France raises taxes on large garden sheds

Taxes on outhouses and sheds over a certain size have risen this year in France, it has been confirmed

Taxes for new, large garden sheds and other outhouse buildings belonging to private properties in France have risen in 2020, it has been confirmed.

The law states that taxe d’aménagement must be paid on any new, exterior buildings with a square metre floor surface of more than 5m². It applies to constructions that require planning permission or a prior declaration of work.

The amount of tax is also dependent on the square metre size, the surface, and the construction type.

This is a one-off tax for new buildings. Residents with existing buildings and sheds do not have to pay again.

To calculate the tax owed there is a 'base' fixed by the government, which has risen this year. To arrive at the tax bill this base is multiplied by the number of square metres of surface area, then a percentage rate (set by the commune, usually at around 1-5%) is applied to the figure obtained.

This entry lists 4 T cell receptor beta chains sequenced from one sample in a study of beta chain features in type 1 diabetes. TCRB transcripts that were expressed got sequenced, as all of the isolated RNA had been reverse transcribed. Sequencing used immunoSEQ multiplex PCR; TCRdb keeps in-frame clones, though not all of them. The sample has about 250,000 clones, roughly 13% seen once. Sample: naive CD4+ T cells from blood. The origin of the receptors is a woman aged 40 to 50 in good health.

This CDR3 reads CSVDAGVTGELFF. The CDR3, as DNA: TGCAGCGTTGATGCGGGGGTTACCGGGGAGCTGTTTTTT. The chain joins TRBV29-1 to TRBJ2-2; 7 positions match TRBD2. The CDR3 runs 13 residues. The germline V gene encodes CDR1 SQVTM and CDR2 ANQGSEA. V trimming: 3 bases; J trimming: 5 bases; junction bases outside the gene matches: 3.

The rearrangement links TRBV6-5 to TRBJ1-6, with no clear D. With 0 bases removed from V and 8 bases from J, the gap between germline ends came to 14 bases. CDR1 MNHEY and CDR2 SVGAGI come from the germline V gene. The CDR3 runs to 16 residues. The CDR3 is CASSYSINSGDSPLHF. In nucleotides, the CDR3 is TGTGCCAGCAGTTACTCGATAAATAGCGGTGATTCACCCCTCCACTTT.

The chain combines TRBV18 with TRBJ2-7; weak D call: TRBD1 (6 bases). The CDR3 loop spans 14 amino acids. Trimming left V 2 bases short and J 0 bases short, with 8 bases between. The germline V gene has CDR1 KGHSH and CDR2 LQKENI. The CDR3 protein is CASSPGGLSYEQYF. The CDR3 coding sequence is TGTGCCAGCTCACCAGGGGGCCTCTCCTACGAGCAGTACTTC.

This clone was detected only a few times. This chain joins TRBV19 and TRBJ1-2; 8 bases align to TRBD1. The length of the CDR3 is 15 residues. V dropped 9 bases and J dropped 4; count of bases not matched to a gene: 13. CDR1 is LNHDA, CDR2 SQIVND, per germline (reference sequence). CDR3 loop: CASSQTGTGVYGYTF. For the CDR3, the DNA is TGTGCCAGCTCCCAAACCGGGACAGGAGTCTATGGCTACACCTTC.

The 'bases' for the period January 1 to December 31, 2020 have been confirmed. They will rise to €860 for communes in the Ile-de-France region (up from €854 last year), and €760 everywhere else (up from €753 last year).

To help homeowners work out how much they will have to pay the government has created a series of documents (in French) - including an Excel calculator - to simulate the amount owed.

A bill for the tax is sent out within six months of receiving planning permission and it is payable in two instalments if it should come to more than €1,500.

Some local authorities can decide to exempt garden sheds with a floor area of less than 20m² (therefore subject to prior declaration, not full planning permission) from the tax.

Exemptions may also apply to dovecotes and pigeon houses. There are specific rules for swimming pools.

The “taxe d’aménagement” is intended to help finance public services and areas, including natural spaces. It is collected by the local and departmental authorities, rather than the wider State.

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